-argues in court that he's not responsible when a priest sexually assaults a child on private property (And Finn has won on this claim.)



    – let his priests try to violate the privacy of child sex abuse victims, witnesses, whistleblowers and advocates by subpoenaing personal mail and email going back decades.


    Virtually no KC Catholic employee has had the courage to speak up when:

    – in the weeks after the Fr. Ratigan crisis exploded, five other KC area clerics were accused of or suspended for alleged sexual misconduct. (Fr. Michael Tierney, Fr. James Urbanic, Fr. Bede Parry, seminarian Nicholas Pinkston and Msgr. Robert Murphy. All but Parry and Pinkston were in active ministry when they were accused.)

    –it was disclosed that KC church official paid for a serial predator priest, Msgr. Thomas Reardon, to become a licensed counselor, even after several credible abuse allegations against him were made.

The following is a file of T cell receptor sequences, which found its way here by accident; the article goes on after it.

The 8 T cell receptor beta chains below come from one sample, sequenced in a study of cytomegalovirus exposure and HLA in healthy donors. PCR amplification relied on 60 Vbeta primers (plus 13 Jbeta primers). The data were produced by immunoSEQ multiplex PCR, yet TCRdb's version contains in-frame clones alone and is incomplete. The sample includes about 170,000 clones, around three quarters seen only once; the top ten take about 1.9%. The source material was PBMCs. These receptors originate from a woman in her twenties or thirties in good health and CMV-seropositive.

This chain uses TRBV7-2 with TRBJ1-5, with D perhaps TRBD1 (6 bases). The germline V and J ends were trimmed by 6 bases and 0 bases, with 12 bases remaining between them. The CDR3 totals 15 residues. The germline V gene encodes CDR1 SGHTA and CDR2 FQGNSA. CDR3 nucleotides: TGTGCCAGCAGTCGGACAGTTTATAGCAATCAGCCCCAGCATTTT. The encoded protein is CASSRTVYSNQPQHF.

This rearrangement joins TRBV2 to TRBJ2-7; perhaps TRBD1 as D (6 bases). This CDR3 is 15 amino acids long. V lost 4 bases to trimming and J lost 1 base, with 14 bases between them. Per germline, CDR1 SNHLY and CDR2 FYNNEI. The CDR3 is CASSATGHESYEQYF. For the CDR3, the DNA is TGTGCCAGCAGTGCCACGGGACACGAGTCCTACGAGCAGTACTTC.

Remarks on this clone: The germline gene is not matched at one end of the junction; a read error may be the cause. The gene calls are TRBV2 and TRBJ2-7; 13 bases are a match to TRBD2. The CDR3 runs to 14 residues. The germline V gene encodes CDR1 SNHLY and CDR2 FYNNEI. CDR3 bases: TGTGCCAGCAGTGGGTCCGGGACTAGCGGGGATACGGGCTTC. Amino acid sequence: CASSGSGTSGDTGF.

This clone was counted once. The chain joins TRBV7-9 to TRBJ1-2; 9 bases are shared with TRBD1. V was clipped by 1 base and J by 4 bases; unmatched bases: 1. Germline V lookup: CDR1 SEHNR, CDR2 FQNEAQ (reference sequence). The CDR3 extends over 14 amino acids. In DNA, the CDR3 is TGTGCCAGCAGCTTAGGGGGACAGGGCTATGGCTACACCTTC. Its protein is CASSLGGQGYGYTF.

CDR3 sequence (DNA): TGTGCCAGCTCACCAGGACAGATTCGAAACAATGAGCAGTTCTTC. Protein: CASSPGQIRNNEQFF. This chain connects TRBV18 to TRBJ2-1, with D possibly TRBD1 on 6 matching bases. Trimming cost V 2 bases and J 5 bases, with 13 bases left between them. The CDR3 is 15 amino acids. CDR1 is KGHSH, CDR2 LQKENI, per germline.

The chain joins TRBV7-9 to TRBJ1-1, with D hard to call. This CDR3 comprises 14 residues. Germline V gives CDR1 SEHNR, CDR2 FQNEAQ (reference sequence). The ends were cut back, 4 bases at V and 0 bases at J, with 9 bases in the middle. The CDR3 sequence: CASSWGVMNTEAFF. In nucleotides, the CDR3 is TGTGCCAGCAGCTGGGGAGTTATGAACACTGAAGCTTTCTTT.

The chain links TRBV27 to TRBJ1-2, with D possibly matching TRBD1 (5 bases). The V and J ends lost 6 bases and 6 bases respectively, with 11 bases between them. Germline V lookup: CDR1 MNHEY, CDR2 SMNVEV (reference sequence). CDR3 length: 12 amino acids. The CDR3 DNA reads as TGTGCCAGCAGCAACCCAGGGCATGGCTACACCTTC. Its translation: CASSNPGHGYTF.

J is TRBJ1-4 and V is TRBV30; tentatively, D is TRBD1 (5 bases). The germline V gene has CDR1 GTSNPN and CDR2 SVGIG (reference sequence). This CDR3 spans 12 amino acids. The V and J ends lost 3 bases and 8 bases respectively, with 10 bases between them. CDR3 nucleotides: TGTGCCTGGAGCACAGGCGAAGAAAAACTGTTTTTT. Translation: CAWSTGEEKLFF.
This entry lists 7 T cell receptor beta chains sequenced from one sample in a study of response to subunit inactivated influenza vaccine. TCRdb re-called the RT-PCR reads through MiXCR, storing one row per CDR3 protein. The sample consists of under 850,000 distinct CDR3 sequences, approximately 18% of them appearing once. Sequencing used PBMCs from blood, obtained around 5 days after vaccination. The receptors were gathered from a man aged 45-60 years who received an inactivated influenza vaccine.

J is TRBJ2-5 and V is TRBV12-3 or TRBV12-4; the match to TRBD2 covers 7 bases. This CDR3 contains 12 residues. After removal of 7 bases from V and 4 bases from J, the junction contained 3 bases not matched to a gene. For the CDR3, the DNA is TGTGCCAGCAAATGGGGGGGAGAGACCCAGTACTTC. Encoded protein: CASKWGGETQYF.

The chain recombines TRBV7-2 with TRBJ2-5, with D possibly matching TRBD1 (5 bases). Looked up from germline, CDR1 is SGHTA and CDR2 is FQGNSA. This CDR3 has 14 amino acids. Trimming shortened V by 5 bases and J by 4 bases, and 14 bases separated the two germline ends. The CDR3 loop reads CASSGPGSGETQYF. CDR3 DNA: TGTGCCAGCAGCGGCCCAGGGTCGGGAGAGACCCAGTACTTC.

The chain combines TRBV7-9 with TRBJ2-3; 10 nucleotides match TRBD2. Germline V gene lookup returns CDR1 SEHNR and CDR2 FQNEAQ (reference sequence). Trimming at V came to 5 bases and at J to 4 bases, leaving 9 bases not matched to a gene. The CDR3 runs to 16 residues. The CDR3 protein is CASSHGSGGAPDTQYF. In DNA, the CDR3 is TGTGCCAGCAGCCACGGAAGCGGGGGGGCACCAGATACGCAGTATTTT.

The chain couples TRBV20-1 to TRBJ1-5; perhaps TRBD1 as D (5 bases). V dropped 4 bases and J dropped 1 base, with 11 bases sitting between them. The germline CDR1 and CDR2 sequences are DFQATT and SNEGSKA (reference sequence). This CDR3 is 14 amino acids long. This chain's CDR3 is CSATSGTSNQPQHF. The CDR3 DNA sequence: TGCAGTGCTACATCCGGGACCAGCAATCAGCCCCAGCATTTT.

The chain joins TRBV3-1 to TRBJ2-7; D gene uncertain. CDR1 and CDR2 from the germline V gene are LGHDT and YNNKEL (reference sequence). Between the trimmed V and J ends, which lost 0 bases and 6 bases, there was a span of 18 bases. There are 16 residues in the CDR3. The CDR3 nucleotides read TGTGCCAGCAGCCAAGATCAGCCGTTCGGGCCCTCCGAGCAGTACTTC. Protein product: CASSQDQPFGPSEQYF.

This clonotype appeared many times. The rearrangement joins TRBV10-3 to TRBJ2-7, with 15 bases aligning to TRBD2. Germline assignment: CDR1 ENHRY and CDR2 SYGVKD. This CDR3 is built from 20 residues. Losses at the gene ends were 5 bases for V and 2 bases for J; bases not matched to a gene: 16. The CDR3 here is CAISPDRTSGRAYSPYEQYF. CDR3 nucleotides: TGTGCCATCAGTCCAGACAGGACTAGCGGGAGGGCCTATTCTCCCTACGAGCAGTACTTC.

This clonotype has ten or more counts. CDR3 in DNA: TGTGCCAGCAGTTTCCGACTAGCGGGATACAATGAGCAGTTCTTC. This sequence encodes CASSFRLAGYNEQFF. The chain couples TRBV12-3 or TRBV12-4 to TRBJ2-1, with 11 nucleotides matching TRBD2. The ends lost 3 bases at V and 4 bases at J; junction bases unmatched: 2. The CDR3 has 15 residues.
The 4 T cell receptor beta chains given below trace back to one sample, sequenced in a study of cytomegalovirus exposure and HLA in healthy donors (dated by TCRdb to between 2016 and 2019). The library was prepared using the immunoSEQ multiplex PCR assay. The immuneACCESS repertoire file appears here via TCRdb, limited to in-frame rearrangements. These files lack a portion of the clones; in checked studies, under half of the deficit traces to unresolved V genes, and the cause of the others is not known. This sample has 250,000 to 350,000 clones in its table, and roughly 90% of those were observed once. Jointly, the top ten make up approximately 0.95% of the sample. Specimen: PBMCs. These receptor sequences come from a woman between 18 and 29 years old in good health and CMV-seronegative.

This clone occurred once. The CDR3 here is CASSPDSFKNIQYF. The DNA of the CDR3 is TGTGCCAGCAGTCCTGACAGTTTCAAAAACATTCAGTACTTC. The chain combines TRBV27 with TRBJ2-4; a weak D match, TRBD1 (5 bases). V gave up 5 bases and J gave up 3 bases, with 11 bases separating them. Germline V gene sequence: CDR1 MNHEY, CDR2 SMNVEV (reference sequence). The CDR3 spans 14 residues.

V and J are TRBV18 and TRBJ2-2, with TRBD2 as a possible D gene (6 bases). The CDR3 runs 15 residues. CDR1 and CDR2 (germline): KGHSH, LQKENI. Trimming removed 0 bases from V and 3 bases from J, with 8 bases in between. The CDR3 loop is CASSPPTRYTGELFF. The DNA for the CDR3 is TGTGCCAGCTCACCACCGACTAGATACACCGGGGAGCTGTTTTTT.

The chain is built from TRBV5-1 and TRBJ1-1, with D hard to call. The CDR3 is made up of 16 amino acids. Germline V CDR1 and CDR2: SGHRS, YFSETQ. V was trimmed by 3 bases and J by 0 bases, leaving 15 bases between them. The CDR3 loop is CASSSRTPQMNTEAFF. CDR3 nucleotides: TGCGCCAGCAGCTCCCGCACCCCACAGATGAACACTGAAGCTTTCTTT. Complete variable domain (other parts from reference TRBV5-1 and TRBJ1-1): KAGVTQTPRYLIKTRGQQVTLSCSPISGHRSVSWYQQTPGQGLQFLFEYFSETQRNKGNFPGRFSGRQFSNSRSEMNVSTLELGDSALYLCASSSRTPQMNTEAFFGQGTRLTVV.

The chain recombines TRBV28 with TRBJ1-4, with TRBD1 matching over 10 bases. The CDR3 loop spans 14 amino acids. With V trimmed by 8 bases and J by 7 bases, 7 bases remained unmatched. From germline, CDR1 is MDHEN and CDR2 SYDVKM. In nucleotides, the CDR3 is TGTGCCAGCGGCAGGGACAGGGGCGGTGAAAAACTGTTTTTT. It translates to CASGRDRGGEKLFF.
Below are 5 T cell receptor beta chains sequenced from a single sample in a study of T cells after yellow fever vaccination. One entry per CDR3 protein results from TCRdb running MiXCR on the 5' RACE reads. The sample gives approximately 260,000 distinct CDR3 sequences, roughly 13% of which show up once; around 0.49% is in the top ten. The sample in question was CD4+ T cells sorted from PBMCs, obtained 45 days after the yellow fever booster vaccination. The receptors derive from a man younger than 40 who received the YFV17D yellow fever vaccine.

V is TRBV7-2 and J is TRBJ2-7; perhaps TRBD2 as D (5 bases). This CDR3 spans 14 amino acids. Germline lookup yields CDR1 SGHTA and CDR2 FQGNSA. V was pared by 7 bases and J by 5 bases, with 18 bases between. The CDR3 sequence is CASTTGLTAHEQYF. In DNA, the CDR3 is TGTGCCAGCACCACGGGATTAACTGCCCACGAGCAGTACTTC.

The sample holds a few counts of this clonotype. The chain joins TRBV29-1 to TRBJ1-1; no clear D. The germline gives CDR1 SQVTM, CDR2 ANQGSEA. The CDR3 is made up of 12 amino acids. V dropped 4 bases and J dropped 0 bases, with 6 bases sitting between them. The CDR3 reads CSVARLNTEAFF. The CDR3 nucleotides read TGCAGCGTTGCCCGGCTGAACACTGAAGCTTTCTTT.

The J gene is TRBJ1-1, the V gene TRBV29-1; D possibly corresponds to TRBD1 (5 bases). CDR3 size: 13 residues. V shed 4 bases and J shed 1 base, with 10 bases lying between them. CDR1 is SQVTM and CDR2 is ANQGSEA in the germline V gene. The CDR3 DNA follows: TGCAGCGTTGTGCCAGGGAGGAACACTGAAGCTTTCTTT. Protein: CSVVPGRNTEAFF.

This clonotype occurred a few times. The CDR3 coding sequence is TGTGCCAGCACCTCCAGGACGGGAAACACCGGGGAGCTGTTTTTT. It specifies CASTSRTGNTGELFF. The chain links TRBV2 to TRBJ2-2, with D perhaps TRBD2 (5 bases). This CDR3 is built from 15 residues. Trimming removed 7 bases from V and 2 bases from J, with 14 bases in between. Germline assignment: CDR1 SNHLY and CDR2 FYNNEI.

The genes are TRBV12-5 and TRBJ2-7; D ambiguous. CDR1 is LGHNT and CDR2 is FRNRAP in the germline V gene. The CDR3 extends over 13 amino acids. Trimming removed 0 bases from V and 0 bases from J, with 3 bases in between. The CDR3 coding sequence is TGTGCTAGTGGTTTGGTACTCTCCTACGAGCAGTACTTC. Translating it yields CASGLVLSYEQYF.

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  14. Virtually no KC Catholic employee has had the courage to warn a single parent or parishioner about:

    --Fr. Thomas Cronin of Nevada, who is involved with a homeless women's shelter in Nevada despite a pending civil lawsuit in Kansas City that charges him with sexually violating a young woman.


    –-Bishop Joseph Hart of Wyoming who, as a priest in KC, molested at least six boys. (They have sued and those suits have settled.)

    Virtually no KC Catholic employee spoke up when Finn:

    --kept Fr. Tierney on the job for six months even after he'd been named in two child sex abuse lawsuits,